Northwestern Encourages Teach for America to Keep Down Student Unemployment Numbers

EVANSTON — Jacob Lurie, a School of Communications senior, walks out of the jobs fair. He is tired from talking to companies that contribute so much good to the world: Deloitte, Bane, the marketing team in University of Chicago’s athletic department. He is holding his resume, which does not include his GPA.

Looking in the mirror at a face that’s never taken a single education class, Lurie says to himself, “I’ve heard TFA is pretty awesome.”

Lurie is not alone. In fact, 10% of Northwestern students avoid unemployment by doing Teach For America, which recruits with U.S. drone-like precision and tenacity.

“I mean, they sent me a personal email,” Lurie says, continuing to talk to himself in front of the mirror. “And they made a good point: my work on stage-crew for The Dolphin Show really did distinguish me as a leader on campus. I have the skills to teach disinterested, underfunded students with backgrounds totally different from my own.”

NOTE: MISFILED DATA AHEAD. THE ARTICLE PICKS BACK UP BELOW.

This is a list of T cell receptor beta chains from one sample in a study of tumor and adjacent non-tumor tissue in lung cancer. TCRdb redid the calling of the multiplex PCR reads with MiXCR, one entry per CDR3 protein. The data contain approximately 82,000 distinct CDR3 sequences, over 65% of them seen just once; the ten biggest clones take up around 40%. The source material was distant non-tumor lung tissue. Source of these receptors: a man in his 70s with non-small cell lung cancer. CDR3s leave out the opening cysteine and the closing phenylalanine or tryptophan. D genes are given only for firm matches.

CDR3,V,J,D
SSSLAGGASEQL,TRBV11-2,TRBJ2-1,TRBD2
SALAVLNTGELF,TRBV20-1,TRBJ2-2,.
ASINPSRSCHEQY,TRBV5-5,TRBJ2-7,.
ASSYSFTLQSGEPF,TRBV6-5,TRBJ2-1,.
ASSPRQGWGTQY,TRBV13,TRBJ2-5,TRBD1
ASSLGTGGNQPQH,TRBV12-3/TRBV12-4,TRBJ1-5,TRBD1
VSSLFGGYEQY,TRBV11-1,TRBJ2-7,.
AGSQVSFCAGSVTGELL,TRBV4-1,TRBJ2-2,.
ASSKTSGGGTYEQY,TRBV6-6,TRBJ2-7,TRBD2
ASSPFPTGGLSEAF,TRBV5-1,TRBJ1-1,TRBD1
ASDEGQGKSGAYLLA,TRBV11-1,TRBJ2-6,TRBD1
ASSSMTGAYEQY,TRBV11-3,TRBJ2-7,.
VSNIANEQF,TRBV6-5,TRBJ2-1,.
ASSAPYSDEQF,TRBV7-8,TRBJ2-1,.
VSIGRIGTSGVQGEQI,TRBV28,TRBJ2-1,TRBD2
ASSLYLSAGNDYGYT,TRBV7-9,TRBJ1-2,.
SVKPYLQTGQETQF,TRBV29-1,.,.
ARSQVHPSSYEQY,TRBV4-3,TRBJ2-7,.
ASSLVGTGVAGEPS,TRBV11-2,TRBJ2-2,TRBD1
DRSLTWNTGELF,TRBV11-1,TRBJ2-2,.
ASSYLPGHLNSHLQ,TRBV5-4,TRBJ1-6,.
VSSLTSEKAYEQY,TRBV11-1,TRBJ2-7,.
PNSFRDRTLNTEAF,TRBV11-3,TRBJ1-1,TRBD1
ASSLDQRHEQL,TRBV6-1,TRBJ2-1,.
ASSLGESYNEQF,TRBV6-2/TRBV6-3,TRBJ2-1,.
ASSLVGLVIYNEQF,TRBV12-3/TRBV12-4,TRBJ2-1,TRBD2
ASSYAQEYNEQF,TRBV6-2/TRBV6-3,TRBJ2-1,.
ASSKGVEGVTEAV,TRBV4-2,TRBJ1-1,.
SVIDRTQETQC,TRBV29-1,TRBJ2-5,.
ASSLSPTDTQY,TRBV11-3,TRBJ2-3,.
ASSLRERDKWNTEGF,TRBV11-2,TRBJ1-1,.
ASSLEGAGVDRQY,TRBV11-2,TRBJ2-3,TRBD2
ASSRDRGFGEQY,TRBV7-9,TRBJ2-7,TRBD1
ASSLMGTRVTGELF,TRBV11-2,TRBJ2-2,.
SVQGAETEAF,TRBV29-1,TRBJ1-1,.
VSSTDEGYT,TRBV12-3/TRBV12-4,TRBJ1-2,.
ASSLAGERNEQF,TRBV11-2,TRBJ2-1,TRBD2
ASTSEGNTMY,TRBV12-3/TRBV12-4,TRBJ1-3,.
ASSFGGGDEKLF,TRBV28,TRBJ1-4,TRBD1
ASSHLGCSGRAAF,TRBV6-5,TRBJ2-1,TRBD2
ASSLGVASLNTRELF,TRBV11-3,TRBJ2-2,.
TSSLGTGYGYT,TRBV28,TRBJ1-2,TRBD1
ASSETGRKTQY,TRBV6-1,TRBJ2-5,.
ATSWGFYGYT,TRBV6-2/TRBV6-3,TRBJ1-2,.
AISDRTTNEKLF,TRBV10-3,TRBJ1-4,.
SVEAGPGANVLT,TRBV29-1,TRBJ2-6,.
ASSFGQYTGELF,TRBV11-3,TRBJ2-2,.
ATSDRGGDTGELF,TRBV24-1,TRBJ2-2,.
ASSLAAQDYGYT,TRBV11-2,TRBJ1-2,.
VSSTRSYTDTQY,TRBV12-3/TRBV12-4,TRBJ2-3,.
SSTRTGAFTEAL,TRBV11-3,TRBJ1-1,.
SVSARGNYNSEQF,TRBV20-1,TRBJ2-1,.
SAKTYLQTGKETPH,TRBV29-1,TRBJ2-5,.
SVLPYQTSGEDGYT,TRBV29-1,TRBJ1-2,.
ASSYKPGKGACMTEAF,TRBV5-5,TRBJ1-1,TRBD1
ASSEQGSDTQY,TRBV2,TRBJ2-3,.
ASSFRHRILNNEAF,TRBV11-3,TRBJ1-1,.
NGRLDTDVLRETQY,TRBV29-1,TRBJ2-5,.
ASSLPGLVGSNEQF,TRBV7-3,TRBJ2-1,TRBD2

Northwestern University is a big supporter of TFA, which they say allows students to experience things they have never experienced before, like diversity, Delaware, and teaching.

“It looks great on a resume,” Lurie says. “Plus, with the salary I’ll make as a teacher, I can really make a dent in the tuition I’ll have to pay for law school.”

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